The U.S. Geological Survey Pacific Coastal and Marine Science Center collected hydrodynamic and sediment-transport data at shallow water sites in South San Francisco Bay and in the Whale's Tail South marsh in Eden Landing Ecological Reserve in Alameda County, CA in 2021 and 2022. This data release includes hydrodynamic and sediment transport time-series data spanning from June 2021 to January 2022, as well as sediment bed properties and water column suspended-sediment concentrations Details on station location, instrumentation, and measured variables are included in sections for each data type. The data were collected to determine sediment supply and sediment delivery to marshes, both in the bay and in tidal creeks as well as across the bay-marsh interface during varying tidal and wave conditions. The goal of the project was to more accurately predict the fate of marshes and to optimize management actions. They were collected as part of a collaborative study with the USGS Western Ecological Research Center. These data are intended for science researchers, students, policy makers, and the general public.

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Allen, R. M.; Lacy, J. R.; McGill, S. C.; Ferreira, J. C. T. 2021. Hydrodynamic, sediment transport, and sediment flocculation data from south San Francisco Bay, California, summer 2020. United Sates Geological Survey.

The U.S. Geological Survey (USGS) Pacific Coastal and Marine Science Center collected hydrodynamic and suspended sediment flocculation data at channel and shallow water sites in south San Francisco Bay in July 2020. The data were used to determine water column stratification, turbulence profiles, and floc size evolution. The goal of this project was to bound the controls on floc size and floc settling velocity to improve estimates of sediment fluxes and consider error in numerical models of sediment transport in San Francisco Bay. This data release includes hydrodynamic, sediment concentration, and particle size timeseries during July 2020, as well as sediment bed properties, water column particle size distributions, and CTD profiles collected on four days in July 2020 at both sites. Details on station location, instrumentation, and measured variables are included on pages for each data type. These data were collected as part of a collaborative project with the USGS California Water Science Center. Funding was provided by the San Francisco Estuary Institute.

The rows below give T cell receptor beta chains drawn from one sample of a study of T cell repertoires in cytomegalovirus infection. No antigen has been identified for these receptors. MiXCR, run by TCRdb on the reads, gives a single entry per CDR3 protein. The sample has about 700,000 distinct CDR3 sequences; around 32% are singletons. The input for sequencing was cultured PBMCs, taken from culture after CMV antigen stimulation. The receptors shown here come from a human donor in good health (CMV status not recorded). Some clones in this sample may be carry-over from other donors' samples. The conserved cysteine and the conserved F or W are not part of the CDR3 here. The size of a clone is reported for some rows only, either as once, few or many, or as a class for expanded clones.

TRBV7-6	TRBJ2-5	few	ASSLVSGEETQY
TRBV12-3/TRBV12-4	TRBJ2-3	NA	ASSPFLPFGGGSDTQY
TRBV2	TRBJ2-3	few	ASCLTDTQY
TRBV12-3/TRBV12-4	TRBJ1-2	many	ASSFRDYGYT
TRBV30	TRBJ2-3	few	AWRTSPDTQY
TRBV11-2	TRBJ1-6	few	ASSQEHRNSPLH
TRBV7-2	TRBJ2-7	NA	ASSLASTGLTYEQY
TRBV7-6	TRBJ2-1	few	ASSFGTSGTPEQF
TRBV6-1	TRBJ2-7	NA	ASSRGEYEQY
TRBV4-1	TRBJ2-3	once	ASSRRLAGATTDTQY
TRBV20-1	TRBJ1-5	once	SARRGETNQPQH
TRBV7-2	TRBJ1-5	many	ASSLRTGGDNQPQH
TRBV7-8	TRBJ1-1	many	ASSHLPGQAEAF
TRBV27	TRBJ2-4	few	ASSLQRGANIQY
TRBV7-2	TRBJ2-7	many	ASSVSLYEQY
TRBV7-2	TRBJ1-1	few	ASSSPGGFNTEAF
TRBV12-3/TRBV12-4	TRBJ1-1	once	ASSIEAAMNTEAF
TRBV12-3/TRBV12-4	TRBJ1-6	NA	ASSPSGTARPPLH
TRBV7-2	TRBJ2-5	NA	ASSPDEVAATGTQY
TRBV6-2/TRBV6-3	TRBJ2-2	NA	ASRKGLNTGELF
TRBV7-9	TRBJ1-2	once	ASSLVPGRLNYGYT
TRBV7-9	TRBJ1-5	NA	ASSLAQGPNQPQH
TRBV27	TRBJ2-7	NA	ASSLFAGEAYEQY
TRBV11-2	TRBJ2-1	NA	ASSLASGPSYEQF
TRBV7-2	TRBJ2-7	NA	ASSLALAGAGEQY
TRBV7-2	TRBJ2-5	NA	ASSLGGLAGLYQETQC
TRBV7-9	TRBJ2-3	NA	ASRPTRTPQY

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David, N.; Oros, D. R. 2002. Identification and evaluation of unidentified organic contaminants in the San Francisco Estuary. SFEI Contribution No. 45. San Francisco Estuary Institute: Oakland, CA.
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Cohen, A. N.; Nordby, J. C.; Beissinger, S. R. 2002. The impact of an invasive Atlantic cordgrass (Spartina alterniflora) on San Francisco Bay Song Sparrow populations: direct and indirect influence. In Terrestrial Vertebrates of Tidal Marshes: Evolution, Ecology and Conservation. Terrestrial Vertebrates of Tidal Marshes: Evolution, Ecology and Conservation. Silver Spring, MD.
Cohen, A. N. 2001. Impacts from the Asian clam Potamocorbula amurensis. In National Management Plan. National Management Plan. National Invasive Species Council: Washington DC.
Cohen, A. N. 1994. Impacts of invasions in the Bay and Delta. Abs. Proc. 75th Ann. Mtg., Pac. Div. Amer. Assoc. Adv. Sci..
Fiorillo, J. T. 1994. Implementation Manual for the San Leandro Creek Watershed Awareness Program, 1993-1994. SFEI Contribution No. 177. San Francisco Estuary Institute: Richmond, Ca. p 75.
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Hatje, V.; Bruland, K. W.; A. Flegal, R. 2016. Increases in Anthropogenic Gadolinium Anomalies and Rare Earth Element Concentrations in San Francisco Bay over a 20 Year Record. Environ. Sci. Technol. 50 (8).

We evaluated both the spatial distribution of gadolinium (Gd) and other rare earth elements (REE) in surface waters collected in a transect of San Francisco Bay (SFB) and their temporal variations within the Bay over two decades. The REE were preconcentrated using the NOBIAS PA-1 resin prior to analysis by high-resolution inductively coupled plasma mass spectrometry. Measurements revealed a temporal increase in the Gd anomaly in SFB from the early 1990s to the present. The highest Gd anomalies were observed in the southern reach of SFB, which is surrounded by several hospitals and research centers that use Gd-based contrast agents for magnetic resonance imaging. Recent increases in that usage presumably contributed to the order of magnitude increase in anthropogenic Gd concentrations in SFB, from 8.27 to 112 pmol kg–1 over the past two decades, and reach the northeast Pacific coastal waters. These measurements (i) show that “exotic” trace elements used in new high-tech applications, such as Gd, are emerging contaminants in San Francisco Bay and that anthropogenic Gd concentrations increased substantially over a 20 year period; (ii) substantiate proposals that REE may be used as tracers of wastewater discharges and hydrological processes; and (iii) suggest that new public policies and the development of more effective treatment technologies may be necessary to control sources and minimize future contamination by REE that are critical for the development of new technologies, which now overwhelm natural REE anomalies.